“The very best predictor of the trajectory of a major market recovery is the trajectory of the previous major decline. They will tend to roughly mirror each other.”
In last month’s article, we discussed how great investors see opportunities when others see crisis. This month, we take stock of investment conditions at mid-year.
A Mid-Year Review
The first six months of 2022 saw the S&P 500 decline by over 23% from its all-time high of 4,796 on January 3rd to a closing low of 3,666 on June 16th and ending at 3,789 on June 30th. As you can discern from the cacophony of financial media that erupted when the second quarter ended, this represented the worst S&P 500 performance for the first half of any year since 1970.
Even more noteworthy than the extent of the market decline was its extreme violence. In mid-June, the market ran off a streak of five out of seven trading days on which 90% of S&P 500 component stocks closed lower for the day. This is one-sided negativity on a truly historic scale. It would be difficult to find a similarly violent bout of selling in all of the U.S. stock market history.
Let’s stop right there to emphasize a critically important point.
Regardless of any other points, we can make in this report, simply stated, the most urgent is this: the best way to destroy any chance for lifetime investment success has historically been to sell one’s quality equity portfolios into a bear market. But to sell (that is when everyone else is selling) when investor sentiment is sufficiently negative to drive 90% of S&P stocks lower on five out of seven trading days strikes us as the height of long-term folly.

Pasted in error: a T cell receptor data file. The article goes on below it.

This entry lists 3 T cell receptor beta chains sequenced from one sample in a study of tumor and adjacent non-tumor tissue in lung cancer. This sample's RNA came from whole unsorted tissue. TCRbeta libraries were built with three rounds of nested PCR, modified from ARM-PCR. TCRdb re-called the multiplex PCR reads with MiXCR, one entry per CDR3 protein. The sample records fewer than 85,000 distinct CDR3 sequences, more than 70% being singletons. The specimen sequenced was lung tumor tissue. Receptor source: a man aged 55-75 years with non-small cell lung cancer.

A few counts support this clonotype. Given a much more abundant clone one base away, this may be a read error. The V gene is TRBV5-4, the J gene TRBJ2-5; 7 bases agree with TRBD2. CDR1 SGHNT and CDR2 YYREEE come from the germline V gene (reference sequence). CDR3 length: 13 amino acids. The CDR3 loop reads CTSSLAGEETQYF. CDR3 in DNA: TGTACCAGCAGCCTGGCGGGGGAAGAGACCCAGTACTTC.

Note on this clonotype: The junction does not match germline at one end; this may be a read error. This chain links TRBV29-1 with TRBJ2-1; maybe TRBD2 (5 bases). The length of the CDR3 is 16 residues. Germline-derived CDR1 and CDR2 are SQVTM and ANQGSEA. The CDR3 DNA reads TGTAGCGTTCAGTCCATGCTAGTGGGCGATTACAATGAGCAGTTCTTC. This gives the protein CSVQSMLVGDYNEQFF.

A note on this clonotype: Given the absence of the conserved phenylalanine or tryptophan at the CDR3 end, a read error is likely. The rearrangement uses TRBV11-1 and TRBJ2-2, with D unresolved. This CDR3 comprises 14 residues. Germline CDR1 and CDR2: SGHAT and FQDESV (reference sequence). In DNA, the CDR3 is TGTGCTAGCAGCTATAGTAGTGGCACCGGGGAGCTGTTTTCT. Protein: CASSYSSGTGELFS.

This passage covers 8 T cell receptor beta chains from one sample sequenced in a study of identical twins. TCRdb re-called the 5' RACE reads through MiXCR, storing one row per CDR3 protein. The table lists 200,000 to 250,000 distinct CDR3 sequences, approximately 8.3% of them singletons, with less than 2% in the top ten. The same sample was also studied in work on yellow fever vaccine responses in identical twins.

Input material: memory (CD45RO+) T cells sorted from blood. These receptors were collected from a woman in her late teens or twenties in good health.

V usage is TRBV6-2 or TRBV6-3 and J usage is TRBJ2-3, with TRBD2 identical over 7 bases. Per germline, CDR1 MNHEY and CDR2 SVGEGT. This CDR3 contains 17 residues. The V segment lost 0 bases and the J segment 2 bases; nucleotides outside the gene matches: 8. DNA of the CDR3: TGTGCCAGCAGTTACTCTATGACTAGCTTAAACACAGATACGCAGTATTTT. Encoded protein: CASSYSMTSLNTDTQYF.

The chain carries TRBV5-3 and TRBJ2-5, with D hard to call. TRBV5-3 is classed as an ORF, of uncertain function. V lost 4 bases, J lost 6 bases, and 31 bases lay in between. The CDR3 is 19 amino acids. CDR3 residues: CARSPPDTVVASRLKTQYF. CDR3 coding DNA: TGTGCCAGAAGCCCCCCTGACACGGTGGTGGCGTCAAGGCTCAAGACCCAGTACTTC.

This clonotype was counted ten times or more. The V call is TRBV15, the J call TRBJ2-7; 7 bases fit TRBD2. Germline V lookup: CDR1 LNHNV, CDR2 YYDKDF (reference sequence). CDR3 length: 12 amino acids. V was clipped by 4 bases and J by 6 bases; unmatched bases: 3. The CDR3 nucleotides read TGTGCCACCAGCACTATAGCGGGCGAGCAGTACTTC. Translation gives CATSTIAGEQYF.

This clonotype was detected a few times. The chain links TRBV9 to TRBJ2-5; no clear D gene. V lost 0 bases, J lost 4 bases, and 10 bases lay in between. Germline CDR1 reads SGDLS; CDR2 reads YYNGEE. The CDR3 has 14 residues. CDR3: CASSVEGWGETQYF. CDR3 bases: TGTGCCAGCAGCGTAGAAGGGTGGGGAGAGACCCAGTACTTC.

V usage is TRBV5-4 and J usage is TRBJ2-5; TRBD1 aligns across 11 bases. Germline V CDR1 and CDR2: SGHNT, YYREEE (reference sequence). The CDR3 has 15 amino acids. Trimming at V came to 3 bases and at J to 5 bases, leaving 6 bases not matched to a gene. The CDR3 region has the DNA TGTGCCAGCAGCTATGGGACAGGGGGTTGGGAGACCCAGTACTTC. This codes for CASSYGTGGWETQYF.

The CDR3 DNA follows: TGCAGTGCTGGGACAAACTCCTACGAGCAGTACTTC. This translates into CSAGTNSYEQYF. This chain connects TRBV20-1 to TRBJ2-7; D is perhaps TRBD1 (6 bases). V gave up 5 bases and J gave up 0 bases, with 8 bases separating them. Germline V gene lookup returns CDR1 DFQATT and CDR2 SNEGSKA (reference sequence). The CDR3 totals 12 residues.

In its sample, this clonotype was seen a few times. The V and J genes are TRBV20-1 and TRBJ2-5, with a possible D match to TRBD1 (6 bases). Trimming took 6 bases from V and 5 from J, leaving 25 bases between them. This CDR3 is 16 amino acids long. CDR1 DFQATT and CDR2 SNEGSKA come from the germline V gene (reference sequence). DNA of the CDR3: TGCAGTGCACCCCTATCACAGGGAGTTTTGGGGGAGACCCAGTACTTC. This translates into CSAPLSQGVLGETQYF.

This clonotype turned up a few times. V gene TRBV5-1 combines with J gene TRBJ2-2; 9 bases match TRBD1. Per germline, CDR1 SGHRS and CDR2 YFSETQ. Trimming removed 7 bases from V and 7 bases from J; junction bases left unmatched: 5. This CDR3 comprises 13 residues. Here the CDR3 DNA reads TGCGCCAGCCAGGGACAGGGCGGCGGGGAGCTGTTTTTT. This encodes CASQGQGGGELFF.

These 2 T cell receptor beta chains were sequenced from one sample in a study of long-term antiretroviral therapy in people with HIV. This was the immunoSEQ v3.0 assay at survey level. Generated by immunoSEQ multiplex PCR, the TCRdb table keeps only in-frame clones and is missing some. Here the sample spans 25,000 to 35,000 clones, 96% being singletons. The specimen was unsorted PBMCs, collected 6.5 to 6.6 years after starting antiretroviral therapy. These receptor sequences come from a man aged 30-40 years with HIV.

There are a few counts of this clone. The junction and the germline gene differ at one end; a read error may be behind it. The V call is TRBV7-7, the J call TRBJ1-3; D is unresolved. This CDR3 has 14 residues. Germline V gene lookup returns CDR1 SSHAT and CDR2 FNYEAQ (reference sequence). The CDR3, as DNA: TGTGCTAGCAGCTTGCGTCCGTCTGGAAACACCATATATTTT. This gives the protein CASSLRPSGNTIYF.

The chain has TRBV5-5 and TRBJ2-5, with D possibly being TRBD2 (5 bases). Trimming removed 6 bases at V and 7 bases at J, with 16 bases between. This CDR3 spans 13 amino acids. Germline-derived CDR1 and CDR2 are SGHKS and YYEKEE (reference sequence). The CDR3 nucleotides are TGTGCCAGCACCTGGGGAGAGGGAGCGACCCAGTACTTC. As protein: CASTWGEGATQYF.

The timing of a stock market recovery is not predictable, but recovery is inevitable. Every bear market has eventually recovered and moved on to new highs. Typically, the very best predictor of the trajectory of a significant market recovery is the trajectory of the previous major decline. They will tend to roughly mirror each other. In other words, the stock market behaves like a rubber band—the further you stretch it, the harder it snaps back.